Kaiser Wilhelm I of Germany was designated the arbitrator by the Treaty, in large part because George Bancroft, an American diplomat who participated in negotiating the 1846 Treaty of Oregon and who would present the American case at arbitration, was the American ambassador to Germany. The Kaiser appointed a commission of three experts (geographer Heinrich Kiepert, Councillor Levin Goldschmidt, and Dr. Ferdinand Grimm of the Imperial High Court of Commerce) to review the evidence presented by each side and decide whether Haro or Rosario Strait should be the boundary referenced in the 1846 treaty. Bancroft presented the American case and Royal Navy Captain Prevost presented the British case.
The German commissioners studied the case for over a year and ended up in disagreement. Goldschmidt felt that the requirement to choose between Haro and Rosario straits was fundamentally flawed since the channel he considered obviously correct -- President and San Juan Channels between San Juan and Orcas Islands -- was not included. Ultimately the other two commissioners voted in favor of Haro Strait, thus awarding the islands to the United States, with Goldschmidt writing a dissenting opinion. The Kaiser adopted the majority award in a ruling issued on October 21, 1872. After 54 years of official joint occupation with Britain dating from the 1818 treaty, the San Juan Islands were exclusively American territory.
With the islands’ international status resolved, the Territorial Legislature on October 31, 1873, removed them from Whatcom County and created San Juan County as a separate new county. The Royal Marines had left English Camp in November 1872, shortly after the Kaiser’s decision was announced, but a few American troops remained on the island. The last soldiers departed American Camp in July 1874.
San Juan Island National Historical Park
The Army auctioned off buildings at both former camps and opened the land to homestead claims. British immigrant William Crook and his wife Mary claimed the former English Camp site in 1876. Some of their children continued to live there until their deaths in the late 1960s and early 1970s, and played a central role in preserving the site.
In 1966, Congress authorized creation of San Juan Island National Historical Park to "commemorate the final settlement by arbitration of the Oregon boundary dispute and the peaceful relationship which has existed between the United States and Canada for generations" (Pub. L. No. 89-565, sec. 2). The Park consists of separate locations at the two former military camps. The American Camp location also encompasses the sites of Belle Vue Farm and the long-vanished Old Town.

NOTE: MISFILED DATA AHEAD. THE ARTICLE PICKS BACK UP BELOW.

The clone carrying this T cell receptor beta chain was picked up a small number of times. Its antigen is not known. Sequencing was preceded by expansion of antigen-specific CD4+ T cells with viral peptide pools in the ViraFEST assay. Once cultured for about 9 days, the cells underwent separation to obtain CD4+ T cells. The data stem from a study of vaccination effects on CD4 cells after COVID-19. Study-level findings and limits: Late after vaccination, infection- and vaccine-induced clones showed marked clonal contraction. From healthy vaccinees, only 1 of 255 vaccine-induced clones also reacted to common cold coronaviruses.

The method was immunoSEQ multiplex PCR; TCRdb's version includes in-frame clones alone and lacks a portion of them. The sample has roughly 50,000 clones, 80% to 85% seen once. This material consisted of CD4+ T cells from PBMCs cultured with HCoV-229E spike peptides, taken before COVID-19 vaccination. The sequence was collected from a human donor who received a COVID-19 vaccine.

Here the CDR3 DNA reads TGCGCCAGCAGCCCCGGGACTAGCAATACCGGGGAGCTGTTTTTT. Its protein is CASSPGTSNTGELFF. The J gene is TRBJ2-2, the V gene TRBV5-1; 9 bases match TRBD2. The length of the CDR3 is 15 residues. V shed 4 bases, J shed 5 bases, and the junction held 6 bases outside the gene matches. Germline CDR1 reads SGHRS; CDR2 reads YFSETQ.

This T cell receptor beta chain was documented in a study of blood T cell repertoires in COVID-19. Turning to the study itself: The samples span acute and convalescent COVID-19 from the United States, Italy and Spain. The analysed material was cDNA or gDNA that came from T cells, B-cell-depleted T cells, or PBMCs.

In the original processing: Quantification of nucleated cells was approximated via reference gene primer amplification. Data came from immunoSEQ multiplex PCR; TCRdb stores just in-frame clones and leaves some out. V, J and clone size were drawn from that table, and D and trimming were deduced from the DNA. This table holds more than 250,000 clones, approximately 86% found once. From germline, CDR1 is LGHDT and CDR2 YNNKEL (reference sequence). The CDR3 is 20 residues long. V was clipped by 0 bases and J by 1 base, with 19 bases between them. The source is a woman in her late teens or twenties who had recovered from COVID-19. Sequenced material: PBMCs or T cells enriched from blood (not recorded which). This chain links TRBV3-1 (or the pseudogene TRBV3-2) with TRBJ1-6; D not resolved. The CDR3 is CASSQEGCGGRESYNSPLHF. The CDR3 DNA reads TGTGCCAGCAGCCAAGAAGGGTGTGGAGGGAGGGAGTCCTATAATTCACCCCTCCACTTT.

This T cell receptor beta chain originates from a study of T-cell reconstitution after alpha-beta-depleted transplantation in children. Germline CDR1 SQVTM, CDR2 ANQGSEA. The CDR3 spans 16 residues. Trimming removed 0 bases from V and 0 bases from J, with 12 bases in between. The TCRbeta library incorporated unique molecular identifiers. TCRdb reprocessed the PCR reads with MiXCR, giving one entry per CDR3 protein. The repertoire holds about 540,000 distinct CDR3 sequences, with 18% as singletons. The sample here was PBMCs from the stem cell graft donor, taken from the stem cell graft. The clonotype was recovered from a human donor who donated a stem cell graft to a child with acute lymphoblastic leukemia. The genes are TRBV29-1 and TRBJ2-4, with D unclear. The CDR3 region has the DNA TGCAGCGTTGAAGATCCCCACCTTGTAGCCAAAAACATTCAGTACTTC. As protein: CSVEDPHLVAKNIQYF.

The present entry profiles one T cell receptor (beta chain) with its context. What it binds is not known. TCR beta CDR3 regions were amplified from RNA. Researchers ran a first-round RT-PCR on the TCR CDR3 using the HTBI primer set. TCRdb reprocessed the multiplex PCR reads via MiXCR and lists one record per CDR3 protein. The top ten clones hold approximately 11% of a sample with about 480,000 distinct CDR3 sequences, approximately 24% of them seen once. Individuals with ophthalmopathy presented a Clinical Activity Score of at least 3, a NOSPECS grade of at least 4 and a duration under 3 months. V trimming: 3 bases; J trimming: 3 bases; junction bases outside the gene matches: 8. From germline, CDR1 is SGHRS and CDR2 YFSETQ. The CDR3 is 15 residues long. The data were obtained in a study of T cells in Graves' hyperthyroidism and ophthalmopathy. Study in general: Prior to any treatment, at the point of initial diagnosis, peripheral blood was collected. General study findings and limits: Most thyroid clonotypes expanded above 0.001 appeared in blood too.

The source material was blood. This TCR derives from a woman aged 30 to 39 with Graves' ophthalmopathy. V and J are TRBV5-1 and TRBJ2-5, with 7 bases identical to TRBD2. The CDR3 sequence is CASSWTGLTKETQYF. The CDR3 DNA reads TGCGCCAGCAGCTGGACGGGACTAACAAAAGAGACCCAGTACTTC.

Well over a century after the last soldiers departed, the story of San Juan Island’s Pig War continues to captivate park visitors and others. On one level it stands as an amusing, even faintly ridiculous, anecdote -- two great powers nearly coming to blows over a pig in a potato patch. But as Congress recognized, the "war" whose only casualty was the pig also embodies a deeper meaning. This time, at least, another way was found: An impassioned and deeply rooted international conflict was resolved not by guns and force, but through negotiation and compromise.
Edmond S. Meany, History of the State of Washington (New York: The Macmillan Company, 1909), 218, 240-54; William Farrand Prosser, History of the Puget Sound Country (New York: The Lewis Publishing Company, 1903); James G. Swan, Diaries, Notebook 1, entry for August 12, 1859, James G. Swan Papers, Manuscripts, Special Collections, University Archives, University of Washington Libraries, Seattle, Washington; Michael Vouri, The Pig War: Standoff at Griffin Bay (Friday Harbor: Griffin Bay Bookstore, 1999); Vouri, English Camp: A Guided Historical Walk (National Park Service, 2004); National Park Service, San Juan Island National Historical Park Official Map and Guide (Washington D.C.: Government Printing Office, 1997); "The Pig War," San Juan Island National Historical Park Website accessed July 19, 2004 (http://www.nps.gov/sajh/history_hub.htm); "Royal Standoff at Griffin Bay," Ibid.; "Belle Vue Farm," Ibid.; "Spring Camp," Ibid.; "American Camp," Ibid.; "English Camp," Ibid.; "Civil War: San Juan Connections," Ibid.; Pub. L. No. 89-565, 80 Stat. 737 (codified at 16 U.S.C. sections 282-282b).
Note: This essay was corrected on October 15, 2005.
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American Camp, San Juan Island, ca. 1859
Courtesy UW Special Collections (Neg. CUR345)
English Camp, British outpost, San Juan Island, late 1860s
Courtesy UW Special Collections (Image No. UW10985)
Blockhouse at English Camp, San Juan Island, n.d.
Courtesy UW Special Collections (Neg. UW11338)
Officers' Quarters, American Camp, San Juan Island National Historical Park, 2004
HistoryLink.org Photo by Kit Oldham
Blockhouse at English Camp, San Juan Island National Historical Park, 2003
Photo by Kit Oldham